The Risk of Throwing It All Over the Cliff……..and Then Learning How to Fly

1984. The Orwellian year of change, but in the novel by the same name it was a year of forced conformity, the chaining of ideas to the Big Brother agenda. It was the worst of times in the mind of George Orwell.

In my own case, 1984 was a time of finally breaking free of conformity, unlocking the chains of imprisoned ideas and learning for the first time how to fly. I am an academic and academics live and die by ideas, ones that they research and publish and try to spread to others.

I had a sabbatical in that fated year at the University of Wisconsin-Madison where my ideas centered on moral development, which was centered on how youth     become fair, which was centered on two thinkers, Jean Piaget of Switzerland and Lawrence Kohlberg of Harvard. Like sheep, the rest of us fell into line behind these thinkers’ ideas and we bleated out the same old story: there are stages of development in how youth think about justice and the more complex their thinking, the better off the youth are. And when I studied the progression of ideas on this theme during my 1984 sabbatical I faced a frightening reality: We are all recycling the same old story decade after decade after decade…..from 1932 to the present. 1984. Yes, I was horrified that I was about to spend the rest of my career in the pasture of old ideas, following shepherds who had brilliant original ideas. Yet, why should I keep going to that same pasture again and again…….and again?

I decided to get out of the line and flee that pasture. I threw over the academic cliff all of my writing and research on these two luminaries’ ideas…….and I never have gone back, over 30 years now, to read even one of my journal articles on youths’ justice-thinking that helped me receive both grants and tenure. I did not go back because the ideas were choking the life out of me. Why live in the shadow of luminaries when their ideas already have been brought to pasture so often by so many?

So, here I was in a publish-or-perish university without an idea……and academics live and die by ideas. So, I asked myself this question: What in the area of moral development might impact — — — truly impact on a deep level — — every person on the planet? Well, I thought, everyone who has ever lived and in the future will live on this planet must confront the opposite of Piaget’s and Kohlberg’s life-callings: injustice. How do people respond to injustice so that they can emotionally heal from the effect of cruel, undeserved injustice? Forgiveness. Yes, forgiveness. If people can learn to forgive, perhaps this could aid people in casting off resentment and unhealthy anger and discouragement. Yes, forgiveness is worth studying even though it seems so….so… unreasonable, being good to those who are not good to you.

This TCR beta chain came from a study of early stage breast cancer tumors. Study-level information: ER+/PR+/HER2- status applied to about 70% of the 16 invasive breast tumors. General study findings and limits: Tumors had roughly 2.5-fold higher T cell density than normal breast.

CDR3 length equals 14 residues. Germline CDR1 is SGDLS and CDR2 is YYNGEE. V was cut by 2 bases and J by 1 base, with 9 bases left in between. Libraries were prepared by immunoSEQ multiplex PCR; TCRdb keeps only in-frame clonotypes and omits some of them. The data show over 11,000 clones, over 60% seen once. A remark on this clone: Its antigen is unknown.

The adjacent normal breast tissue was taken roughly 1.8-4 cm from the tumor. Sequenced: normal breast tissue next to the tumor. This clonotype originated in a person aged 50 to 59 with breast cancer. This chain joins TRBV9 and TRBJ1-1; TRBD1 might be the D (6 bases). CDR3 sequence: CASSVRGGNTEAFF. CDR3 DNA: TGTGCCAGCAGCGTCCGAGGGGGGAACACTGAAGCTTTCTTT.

Yet, when I went to the library and asked the librarian to do a literature search (there were no Google searches back then) for all studies in all of the social sciences focused expressly on people forgiving other people, she came back with a blank piece of paper. Sorry, but there are no such studies on the planet. A friend of mine, at the same time, did such a search in the library at a Kansas university and he, too, was met with a blank sheet. No published studies on forgiving existed.

I decided to start a think-tank at the University of Wisconsin-Madison to begin asking these questions: What does it mean to forgive others? What is the pathway that people typically walk when they decide to forgive? What outcomes can we measure when people choose to forgive? The Friday Forgiveness Seminar was born in the spring semester of 1985 (and continues to this day) and consisted of a wide range of cultures and faiths and no-faiths, people from Saudi Arabia, Greece, Taiwan, Korea, and the United States…….Muslims, Jewish, Christian, agnostics, and the religiously indifferent. We all sat around a table every Friday, discussed the questions, did the research, and found very good things in that research. When people forgive, even when hurt gravely such as by incest or emotional abuse, there is a tendency for the forgivers to reduce in anger and anxiety and even in depression. They get their lives back.

Nonetheless, academia is not so forgiving as to forgive me for stepping out of the sheep line and thinking independently. Academia talks the talk of academic freedom, but offers its support only within the parameters of what is considered acceptable at that point in time in that cultural context. I now like to say that academia, if we are not careful, grooms us for the sheep’s meadow where we can live out our lives under the careful watch of the academic shepherds who will tell us what is and what is not an acceptable thought. And the study of forgiveness in 1985 was not one of those ideas.

A firestorm erupted about our studying forgiving. It is unacceptable, I was told. It is too soft an idea for hard-headed academia, I was told. You are ruining your career and so you will ruin the career of your unsuspecting graduate students. Desist! Desist with your ideas! 1984.